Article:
David Story on Frank Lockhart

This is David Story's rendering of 1926 Indianapolis 500 winner Frank Lockhart. This young, massively talented driver looked to have a brilliant future until his life was cut short.
This is the text of David's margin notes for his art:
"Before the start of the 1926 Indy 500 the Golden Comet from the West, Frank Lockhart, did not have a ride for the race. Lockhart's chance came when owner/driver Pete Kreis became ill with the flu. Lockhart started 20th but quickly made his way through the field to the front. Rain hampered the race: stopping it on lap 72. The race was soon started again with Lockhart in the lead. He stretched his lead to two laps by the 160th lap. The race was stopped again because of rain this time for good after covering 400 miles. This was the first time the Indy 500 race was prevented from going the full 500 miles. Frank became the fourth and youngest rookie to win the Indy 500.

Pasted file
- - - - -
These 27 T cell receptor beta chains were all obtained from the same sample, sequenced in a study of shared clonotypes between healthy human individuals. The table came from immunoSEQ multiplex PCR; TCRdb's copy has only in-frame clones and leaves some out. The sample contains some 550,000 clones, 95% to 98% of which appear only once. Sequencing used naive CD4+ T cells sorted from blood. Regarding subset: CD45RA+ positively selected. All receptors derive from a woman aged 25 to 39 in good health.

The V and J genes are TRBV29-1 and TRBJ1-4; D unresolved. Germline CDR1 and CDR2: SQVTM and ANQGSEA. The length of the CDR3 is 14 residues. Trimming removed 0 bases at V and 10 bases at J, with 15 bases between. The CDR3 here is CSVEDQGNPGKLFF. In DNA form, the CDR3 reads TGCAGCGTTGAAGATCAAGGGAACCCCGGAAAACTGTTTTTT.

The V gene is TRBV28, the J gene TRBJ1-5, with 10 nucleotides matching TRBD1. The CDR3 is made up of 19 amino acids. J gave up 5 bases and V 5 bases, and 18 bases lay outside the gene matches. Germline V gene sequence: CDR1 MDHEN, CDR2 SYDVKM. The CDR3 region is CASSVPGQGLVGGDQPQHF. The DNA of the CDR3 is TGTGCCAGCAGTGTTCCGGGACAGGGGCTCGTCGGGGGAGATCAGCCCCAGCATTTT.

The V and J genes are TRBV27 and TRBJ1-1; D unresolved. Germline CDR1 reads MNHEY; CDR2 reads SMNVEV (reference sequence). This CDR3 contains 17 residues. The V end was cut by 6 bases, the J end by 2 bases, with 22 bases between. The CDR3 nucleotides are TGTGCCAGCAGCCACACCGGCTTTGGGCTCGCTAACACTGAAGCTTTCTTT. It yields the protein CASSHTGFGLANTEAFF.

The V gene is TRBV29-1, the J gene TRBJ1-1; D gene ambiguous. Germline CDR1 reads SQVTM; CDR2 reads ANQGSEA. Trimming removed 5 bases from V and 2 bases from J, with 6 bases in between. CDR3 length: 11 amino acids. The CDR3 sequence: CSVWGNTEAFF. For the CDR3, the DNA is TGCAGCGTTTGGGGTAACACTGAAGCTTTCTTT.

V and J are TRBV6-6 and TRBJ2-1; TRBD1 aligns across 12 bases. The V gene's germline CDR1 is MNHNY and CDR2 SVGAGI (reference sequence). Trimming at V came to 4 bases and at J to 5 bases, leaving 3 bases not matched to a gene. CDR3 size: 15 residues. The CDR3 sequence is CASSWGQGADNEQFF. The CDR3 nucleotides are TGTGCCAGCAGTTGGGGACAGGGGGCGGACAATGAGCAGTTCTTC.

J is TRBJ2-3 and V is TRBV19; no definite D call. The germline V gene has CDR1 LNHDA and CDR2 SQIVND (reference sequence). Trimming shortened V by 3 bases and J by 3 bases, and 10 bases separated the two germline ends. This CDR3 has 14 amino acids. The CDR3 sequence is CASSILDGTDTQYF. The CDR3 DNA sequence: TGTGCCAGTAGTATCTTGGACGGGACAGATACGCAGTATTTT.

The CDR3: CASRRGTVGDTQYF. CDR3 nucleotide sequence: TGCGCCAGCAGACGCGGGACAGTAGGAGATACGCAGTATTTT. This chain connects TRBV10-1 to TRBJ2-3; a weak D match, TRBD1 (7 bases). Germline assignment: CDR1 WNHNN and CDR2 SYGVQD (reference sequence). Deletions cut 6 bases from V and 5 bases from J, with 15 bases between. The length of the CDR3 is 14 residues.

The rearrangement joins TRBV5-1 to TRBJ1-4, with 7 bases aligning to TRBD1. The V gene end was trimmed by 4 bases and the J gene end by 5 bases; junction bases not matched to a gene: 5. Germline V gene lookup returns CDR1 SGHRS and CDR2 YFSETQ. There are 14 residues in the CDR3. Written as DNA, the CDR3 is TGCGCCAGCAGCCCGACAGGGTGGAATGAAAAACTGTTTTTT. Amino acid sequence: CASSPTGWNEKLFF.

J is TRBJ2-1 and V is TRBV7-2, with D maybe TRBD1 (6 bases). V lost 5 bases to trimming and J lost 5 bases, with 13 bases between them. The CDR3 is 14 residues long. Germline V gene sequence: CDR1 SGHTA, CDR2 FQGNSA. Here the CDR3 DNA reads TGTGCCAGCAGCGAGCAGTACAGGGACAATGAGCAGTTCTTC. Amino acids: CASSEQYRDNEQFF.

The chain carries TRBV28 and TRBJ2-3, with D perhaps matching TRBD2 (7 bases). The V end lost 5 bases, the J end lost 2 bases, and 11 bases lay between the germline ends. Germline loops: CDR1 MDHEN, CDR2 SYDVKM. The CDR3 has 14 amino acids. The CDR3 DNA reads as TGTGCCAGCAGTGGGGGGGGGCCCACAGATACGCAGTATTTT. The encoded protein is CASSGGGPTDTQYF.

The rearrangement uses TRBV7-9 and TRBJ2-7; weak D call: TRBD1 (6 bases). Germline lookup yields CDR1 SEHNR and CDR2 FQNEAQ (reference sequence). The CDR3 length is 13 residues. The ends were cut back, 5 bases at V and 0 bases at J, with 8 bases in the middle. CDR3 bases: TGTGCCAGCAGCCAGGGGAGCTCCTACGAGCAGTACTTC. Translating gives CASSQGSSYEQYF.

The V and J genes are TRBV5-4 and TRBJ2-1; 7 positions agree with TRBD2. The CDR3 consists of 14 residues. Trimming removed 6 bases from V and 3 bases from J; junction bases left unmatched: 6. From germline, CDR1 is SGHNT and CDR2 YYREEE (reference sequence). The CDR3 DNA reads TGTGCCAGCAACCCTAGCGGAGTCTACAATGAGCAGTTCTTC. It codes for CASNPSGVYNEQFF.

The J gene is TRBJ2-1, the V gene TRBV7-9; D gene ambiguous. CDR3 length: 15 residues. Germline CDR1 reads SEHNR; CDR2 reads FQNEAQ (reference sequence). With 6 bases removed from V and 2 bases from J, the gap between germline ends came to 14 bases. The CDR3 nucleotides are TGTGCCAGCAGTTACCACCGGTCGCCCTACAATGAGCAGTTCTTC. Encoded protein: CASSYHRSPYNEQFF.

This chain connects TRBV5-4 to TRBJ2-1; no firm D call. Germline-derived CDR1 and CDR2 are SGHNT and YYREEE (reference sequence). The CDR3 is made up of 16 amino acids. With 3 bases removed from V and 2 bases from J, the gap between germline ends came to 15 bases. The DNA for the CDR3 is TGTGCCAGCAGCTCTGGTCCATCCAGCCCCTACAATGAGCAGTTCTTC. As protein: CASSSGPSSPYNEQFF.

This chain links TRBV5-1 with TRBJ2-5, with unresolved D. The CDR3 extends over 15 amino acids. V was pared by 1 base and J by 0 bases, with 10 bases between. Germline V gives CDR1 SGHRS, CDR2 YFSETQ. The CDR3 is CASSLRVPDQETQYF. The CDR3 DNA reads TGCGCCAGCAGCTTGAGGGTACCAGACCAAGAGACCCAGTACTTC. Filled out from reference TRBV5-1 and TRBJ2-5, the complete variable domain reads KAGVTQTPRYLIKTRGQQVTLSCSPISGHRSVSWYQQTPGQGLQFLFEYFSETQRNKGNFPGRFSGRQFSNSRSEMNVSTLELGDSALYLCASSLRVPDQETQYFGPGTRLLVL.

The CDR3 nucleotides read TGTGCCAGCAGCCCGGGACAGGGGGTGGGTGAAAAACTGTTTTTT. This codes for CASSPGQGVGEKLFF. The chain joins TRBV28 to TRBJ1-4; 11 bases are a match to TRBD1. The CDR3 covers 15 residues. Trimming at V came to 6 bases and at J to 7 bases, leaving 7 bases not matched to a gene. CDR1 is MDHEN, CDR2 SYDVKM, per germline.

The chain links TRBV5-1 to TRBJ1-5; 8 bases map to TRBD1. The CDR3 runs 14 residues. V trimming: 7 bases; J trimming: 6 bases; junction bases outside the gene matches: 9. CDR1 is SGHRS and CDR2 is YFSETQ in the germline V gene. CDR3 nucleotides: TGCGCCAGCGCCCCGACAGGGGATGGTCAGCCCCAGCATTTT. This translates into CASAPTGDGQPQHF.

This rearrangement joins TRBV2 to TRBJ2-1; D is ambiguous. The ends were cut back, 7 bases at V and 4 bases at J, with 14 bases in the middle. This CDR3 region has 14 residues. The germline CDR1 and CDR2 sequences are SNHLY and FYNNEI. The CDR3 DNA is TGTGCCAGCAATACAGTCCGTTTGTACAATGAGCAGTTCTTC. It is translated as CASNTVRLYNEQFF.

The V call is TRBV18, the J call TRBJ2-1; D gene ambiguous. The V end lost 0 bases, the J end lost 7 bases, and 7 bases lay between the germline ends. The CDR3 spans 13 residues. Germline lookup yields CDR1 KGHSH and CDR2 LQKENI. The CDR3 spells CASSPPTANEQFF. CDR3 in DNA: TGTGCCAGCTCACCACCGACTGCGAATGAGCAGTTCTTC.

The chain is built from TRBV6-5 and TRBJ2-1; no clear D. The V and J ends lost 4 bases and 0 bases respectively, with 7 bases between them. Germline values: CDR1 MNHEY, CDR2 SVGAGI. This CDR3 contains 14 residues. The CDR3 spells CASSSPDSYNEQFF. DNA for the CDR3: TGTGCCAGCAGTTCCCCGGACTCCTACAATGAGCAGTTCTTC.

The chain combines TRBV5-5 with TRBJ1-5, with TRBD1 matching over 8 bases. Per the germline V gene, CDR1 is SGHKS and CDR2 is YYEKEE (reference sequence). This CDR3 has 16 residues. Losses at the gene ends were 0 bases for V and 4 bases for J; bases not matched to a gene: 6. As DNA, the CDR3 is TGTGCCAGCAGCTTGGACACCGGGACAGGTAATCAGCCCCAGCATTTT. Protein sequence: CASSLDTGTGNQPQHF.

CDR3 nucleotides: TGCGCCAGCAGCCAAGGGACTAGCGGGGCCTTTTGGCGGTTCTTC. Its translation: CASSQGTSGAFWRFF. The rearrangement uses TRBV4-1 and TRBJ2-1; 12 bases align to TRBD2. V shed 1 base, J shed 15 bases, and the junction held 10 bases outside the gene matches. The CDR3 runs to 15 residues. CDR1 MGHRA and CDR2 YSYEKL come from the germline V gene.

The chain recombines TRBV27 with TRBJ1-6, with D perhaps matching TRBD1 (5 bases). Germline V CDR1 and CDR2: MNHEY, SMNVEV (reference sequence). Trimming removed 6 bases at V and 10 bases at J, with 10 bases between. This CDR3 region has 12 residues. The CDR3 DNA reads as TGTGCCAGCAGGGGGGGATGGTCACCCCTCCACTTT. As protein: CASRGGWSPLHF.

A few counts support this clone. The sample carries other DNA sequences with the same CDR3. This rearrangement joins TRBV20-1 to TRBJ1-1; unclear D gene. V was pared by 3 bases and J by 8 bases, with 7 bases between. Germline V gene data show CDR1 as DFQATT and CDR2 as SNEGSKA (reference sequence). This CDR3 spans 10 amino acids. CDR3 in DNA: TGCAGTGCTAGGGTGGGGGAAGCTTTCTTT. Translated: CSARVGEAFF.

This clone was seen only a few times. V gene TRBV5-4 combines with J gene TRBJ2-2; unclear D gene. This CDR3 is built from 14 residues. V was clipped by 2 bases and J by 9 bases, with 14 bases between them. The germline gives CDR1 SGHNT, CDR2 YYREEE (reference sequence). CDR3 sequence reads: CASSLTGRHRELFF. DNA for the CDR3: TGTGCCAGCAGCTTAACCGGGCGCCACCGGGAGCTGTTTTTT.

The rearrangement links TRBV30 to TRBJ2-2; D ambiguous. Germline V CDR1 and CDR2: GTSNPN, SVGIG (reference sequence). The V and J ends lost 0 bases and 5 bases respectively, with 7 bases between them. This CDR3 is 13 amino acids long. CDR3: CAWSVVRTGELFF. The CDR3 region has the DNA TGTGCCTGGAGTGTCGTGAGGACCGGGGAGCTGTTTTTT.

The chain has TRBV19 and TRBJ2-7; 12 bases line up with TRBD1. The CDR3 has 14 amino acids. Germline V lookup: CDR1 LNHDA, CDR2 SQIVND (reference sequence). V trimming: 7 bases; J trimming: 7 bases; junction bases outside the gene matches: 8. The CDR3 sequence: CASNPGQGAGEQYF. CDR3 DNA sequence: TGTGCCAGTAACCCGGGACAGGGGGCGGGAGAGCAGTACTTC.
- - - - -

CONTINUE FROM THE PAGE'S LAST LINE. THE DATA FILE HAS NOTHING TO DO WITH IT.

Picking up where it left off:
Daytona Beach was famous for the land speed record runs that were attempted there during the 1920s. Frank Lockhart designed and built the Stutz Blackhawk. It was powered by a pair of Miller straight-eights 'siameazed' into a supercharged V-16. The car was tiny compared to rivals like Malcolm Campbell's Bluebirds powered by aircraft engines. Lockhart was able to challenge them with his first run exceeding 200 MPH. On the second run, a tire failed, causing a crash that killed Lockhart when he was thrown from the car. The date was April 25, 1928."

1926_Lockhart.jpg3.47 MB